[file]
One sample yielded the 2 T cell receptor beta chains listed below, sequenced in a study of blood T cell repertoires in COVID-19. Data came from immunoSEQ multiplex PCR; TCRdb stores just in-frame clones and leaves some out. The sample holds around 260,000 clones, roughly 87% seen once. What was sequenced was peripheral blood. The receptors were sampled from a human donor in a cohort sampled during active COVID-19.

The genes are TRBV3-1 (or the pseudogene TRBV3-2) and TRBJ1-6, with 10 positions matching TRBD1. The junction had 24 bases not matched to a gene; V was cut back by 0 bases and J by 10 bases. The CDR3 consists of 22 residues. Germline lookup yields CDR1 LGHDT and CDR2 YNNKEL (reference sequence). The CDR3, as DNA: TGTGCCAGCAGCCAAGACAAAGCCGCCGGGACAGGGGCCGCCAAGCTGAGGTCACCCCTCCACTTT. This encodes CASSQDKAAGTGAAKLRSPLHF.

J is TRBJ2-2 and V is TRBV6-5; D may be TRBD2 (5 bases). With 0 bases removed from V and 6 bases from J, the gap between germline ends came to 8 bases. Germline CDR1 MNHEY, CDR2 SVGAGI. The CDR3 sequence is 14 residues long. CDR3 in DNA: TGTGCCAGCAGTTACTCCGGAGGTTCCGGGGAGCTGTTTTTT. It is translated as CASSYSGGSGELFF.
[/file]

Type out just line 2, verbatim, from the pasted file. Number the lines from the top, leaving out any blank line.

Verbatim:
The genes are TRBV3-1 (or the pseudogene TRBV3-2) and TRBJ1-6, with 10 positions matching TRBD1. The junction had 24 bases not matched to a gene; V was cut back by 0 bases and J by 10 bases. The CDR3 consists of 22 residues. Germline lookup yields CDR1 LGHDT and CDR2 YNNKEL (reference sequence). The CDR3, as DNA: TGTGCCAGCAGCCAAGACAAAGCCGCCGGGACAGGGGCCGCCAAGCTGAGGTCACCCCTCCACTTT. This encodes CASSQDKAAGTGAAKLRSPLHF.